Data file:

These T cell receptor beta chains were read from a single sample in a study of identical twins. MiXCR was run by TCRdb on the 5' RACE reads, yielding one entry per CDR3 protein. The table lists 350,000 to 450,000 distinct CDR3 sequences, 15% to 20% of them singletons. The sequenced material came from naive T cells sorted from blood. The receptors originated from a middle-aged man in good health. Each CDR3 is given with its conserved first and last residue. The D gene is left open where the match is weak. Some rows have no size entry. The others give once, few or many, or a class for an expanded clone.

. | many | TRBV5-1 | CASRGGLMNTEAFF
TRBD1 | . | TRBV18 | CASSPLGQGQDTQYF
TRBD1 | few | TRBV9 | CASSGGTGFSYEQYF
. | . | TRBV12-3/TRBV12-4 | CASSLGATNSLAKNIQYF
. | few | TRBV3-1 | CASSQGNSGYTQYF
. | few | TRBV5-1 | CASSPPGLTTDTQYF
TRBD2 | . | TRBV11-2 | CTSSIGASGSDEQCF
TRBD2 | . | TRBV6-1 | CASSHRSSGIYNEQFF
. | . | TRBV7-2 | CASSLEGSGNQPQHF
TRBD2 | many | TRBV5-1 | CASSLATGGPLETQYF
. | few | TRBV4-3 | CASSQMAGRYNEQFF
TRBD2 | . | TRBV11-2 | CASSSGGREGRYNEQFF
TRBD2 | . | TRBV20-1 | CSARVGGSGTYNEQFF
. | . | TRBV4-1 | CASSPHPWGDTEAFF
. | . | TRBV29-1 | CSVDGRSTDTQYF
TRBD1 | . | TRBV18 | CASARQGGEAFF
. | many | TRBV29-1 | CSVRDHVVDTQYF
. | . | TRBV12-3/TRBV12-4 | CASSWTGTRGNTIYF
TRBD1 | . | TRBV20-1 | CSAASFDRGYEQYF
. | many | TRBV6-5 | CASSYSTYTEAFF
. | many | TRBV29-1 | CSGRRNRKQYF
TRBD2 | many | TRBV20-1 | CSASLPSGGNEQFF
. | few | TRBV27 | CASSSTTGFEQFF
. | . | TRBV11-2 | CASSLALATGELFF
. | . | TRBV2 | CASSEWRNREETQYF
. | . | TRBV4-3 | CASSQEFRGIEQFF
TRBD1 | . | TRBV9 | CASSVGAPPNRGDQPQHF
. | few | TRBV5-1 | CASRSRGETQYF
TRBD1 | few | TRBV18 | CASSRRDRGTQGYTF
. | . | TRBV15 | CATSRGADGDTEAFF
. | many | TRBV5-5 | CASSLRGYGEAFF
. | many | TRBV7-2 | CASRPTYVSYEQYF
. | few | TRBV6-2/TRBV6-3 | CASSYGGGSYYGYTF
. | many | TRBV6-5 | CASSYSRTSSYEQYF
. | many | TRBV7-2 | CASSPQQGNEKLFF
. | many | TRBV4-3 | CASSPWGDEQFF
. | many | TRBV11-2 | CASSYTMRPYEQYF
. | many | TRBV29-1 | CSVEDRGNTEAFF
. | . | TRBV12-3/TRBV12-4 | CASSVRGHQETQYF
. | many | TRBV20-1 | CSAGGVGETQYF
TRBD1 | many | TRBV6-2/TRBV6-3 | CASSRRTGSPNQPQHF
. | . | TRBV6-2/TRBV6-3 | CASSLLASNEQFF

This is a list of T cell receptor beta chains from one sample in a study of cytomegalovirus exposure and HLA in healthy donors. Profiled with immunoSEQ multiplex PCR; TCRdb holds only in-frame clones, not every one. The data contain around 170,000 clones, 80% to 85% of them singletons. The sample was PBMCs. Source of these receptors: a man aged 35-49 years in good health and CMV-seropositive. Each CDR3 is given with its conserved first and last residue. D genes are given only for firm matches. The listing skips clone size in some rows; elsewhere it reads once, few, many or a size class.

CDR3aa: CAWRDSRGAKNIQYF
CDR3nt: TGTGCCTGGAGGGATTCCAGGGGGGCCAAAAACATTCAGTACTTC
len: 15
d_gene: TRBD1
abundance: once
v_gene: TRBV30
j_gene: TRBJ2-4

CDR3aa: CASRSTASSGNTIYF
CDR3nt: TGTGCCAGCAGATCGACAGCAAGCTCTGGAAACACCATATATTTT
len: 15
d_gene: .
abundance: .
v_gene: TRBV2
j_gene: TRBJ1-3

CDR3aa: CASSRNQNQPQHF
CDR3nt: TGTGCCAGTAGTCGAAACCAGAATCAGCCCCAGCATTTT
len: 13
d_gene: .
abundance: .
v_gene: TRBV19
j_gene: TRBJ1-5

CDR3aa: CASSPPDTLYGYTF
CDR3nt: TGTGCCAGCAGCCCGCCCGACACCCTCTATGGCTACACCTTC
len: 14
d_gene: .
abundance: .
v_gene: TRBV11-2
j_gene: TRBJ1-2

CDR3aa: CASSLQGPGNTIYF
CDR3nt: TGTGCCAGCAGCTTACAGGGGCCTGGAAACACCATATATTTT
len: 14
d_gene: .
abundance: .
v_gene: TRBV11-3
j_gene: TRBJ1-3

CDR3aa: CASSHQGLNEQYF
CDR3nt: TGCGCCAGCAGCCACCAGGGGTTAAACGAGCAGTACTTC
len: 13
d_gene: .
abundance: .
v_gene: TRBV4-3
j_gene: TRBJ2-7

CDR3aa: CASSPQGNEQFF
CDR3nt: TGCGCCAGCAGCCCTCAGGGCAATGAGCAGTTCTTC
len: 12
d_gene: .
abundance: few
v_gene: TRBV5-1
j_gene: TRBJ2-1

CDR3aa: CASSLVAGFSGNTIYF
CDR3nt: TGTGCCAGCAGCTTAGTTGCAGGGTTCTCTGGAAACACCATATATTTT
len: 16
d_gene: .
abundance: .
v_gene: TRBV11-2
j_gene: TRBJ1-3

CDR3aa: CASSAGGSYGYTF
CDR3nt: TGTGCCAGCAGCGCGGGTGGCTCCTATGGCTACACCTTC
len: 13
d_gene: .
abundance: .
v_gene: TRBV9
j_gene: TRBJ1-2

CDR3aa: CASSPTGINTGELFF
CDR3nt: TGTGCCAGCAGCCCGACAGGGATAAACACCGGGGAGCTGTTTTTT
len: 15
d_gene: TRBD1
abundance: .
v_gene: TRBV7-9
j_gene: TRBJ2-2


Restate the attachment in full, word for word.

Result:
These T cell receptor beta chains were read from a single sample in a study of identical twins. MiXCR was run by TCRdb on the 5' RACE reads, yielding one entry per CDR3 protein. The table lists 350,000 to 450,000 distinct CDR3 sequences, 15% to 20% of them singletons. The sequenced material came from naive T cells sorted from blood. The receptors originated from a middle-aged man in good health. Each CDR3 is given with its conserved first and last residue. The D gene is left open where the match is weak. Some rows have no size entry. The others give once, few or many, or a class for an expanded clone.

. | many | TRBV5-1 | CASRGGLMNTEAFF
TRBD1 | . | TRBV18 | CASSPLGQGQDTQYF
TRBD1 | few | TRBV9 | CASSGGTGFSYEQYF
. | . | TRBV12-3/TRBV12-4 | CASSLGATNSLAKNIQYF
. | few | TRBV3-1 | CASSQGNSGYTQYF
. | few | TRBV5-1 | CASSPPGLTTDTQYF
TRBD2 | . | TRBV11-2 | CTSSIGASGSDEQCF
TRBD2 | . | TRBV6-1 | CASSHRSSGIYNEQFF
. | . | TRBV7-2 | CASSLEGSGNQPQHF
TRBD2 | many | TRBV5-1 | CASSLATGGPLETQYF
. | few | TRBV4-3 | CASSQMAGRYNEQFF
TRBD2 | . | TRBV11-2 | CASSSGGREGRYNEQFF
TRBD2 | . | TRBV20-1 | CSARVGGSGTYNEQFF
. | . | TRBV4-1 | CASSPHPWGDTEAFF
. | . | TRBV29-1 | CSVDGRSTDTQYF
TRBD1 | . | TRBV18 | CASARQGGEAFF
. | many | TRBV29-1 | CSVRDHVVDTQYF
. | . | TRBV12-3/TRBV12-4 | CASSWTGTRGNTIYF
TRBD1 | . | TRBV20-1 | CSAASFDRGYEQYF
. | many | TRBV6-5 | CASSYSTYTEAFF
. | many | TRBV29-1 | CSGRRNRKQYF
TRBD2 | many | TRBV20-1 | CSASLPSGGNEQFF
. | few | TRBV27 | CASSSTTGFEQFF
. | . | TRBV11-2 | CASSLALATGELFF
. | . | TRBV2 | CASSEWRNREETQYF
. | . | TRBV4-3 | CASSQEFRGIEQFF
TRBD1 | . | TRBV9 | CASSVGAPPNRGDQPQHF
. | few | TRBV5-1 | CASRSRGETQYF
TRBD1 | few | TRBV18 | CASSRRDRGTQGYTF
. | . | TRBV15 | CATSRGADGDTEAFF
. | many | TRBV5-5 | CASSLRGYGEAFF
. | many | TRBV7-2 | CASRPTYVSYEQYF
. | few | TRBV6-2/TRBV6-3 | CASSYGGGSYYGYTF
. | many | TRBV6-5 | CASSYSRTSSYEQYF
. | many | TRBV7-2 | CASSPQQGNEKLFF
. | many | TRBV4-3 | CASSPWGDEQFF
. | many | TRBV11-2 | CASSYTMRPYEQYF
. | many | TRBV29-1 | CSVEDRGNTEAFF
. | . | TRBV12-3/TRBV12-4 | CASSVRGHQETQYF
. | many | TRBV20-1 | CSAGGVGETQYF
TRBD1 | many | TRBV6-2/TRBV6-3 | CASSRRTGSPNQPQHF
. | . | TRBV6-2/TRBV6-3 | CASSLLASNEQFF

This is a list of T cell receptor beta chains from one sample in a study of cytomegalovirus exposure and HLA in healthy donors. Profiled with immunoSEQ multiplex PCR; TCRdb holds only in-frame clones, not every one. The data contain around 170,000 clones, 80% to 85% of them singletons. The sample was PBMCs. Source of these receptors: a man aged 35-49 years in good health and CMV-seropositive. Each CDR3 is given with its conserved first and last residue. D genes are given only for firm matches. The listing skips clone size in some rows; elsewhere it reads once, few, many or a size class.

CDR3aa: CAWRDSRGAKNIQYF
CDR3nt: TGTGCCTGGAGGGATTCCAGGGGGGCCAAAAACATTCAGTACTTC
len: 15
d_gene: TRBD1
abundance: once
v_gene: TRBV30
j_gene: TRBJ2-4

CDR3aa: CASRSTASSGNTIYF
CDR3nt: TGTGCCAGCAGATCGACAGCAAGCTCTGGAAACACCATATATTTT
len: 15
d_gene: .
abundance: .
v_gene: TRBV2
j_gene: TRBJ1-3

CDR3aa: CASSRNQNQPQHF
CDR3nt: TGTGCCAGTAGTCGAAACCAGAATCAGCCCCAGCATTTT
len: 13
d_gene: .
abundance: .
v_gene: TRBV19
j_gene: TRBJ1-5

CDR3aa: CASSPPDTLYGYTF
CDR3nt: TGTGCCAGCAGCCCGCCCGACACCCTCTATGGCTACACCTTC
len: 14
d_gene: .
abundance: .
v_gene: TRBV11-2
j_gene: TRBJ1-2

CDR3aa: CASSLQGPGNTIYF
CDR3nt: TGTGCCAGCAGCTTACAGGGGCCTGGAAACACCATATATTTT
len: 14
d_gene: .
abundance: .
v_gene: TRBV11-3
j_gene: TRBJ1-3

CDR3aa: CASSHQGLNEQYF
CDR3nt: TGCGCCAGCAGCCACCAGGGGTTAAACGAGCAGTACTTC
len: 13
d_gene: .
abundance: .
v_gene: TRBV4-3
j_gene: TRBJ2-7

CDR3aa: CASSPQGNEQFF
CDR3nt: TGCGCCAGCAGCCCTCAGGGCAATGAGCAGTTCTTC
len: 12
d_gene: .
abundance: few
v_gene: TRBV5-1
j_gene: TRBJ2-1

CDR3aa: CASSLVAGFSGNTIYF
CDR3nt: TGTGCCAGCAGCTTAGTTGCAGGGTTCTCTGGAAACACCATATATTTT
len: 16
d_gene: .
abundance: .
v_gene: TRBV11-2
j_gene: TRBJ1-3

CDR3aa: CASSAGGSYGYTF
CDR3nt: TGTGCCAGCAGCGCGGGTGGCTCCTATGGCTACACCTTC
len: 13
d_gene: .
abundance: .
v_gene: TRBV9
j_gene: TRBJ1-2

CDR3aa: CASSPTGINTGELFF
CDR3nt: TGTGCCAGCAGCCCGACAGGGATAAACACCGGGGAGCTGTTTTTT
len: 15
d_gene: TRBD1
abundance: .
v_gene: TRBV7-9
j_gene: TRBJ2-2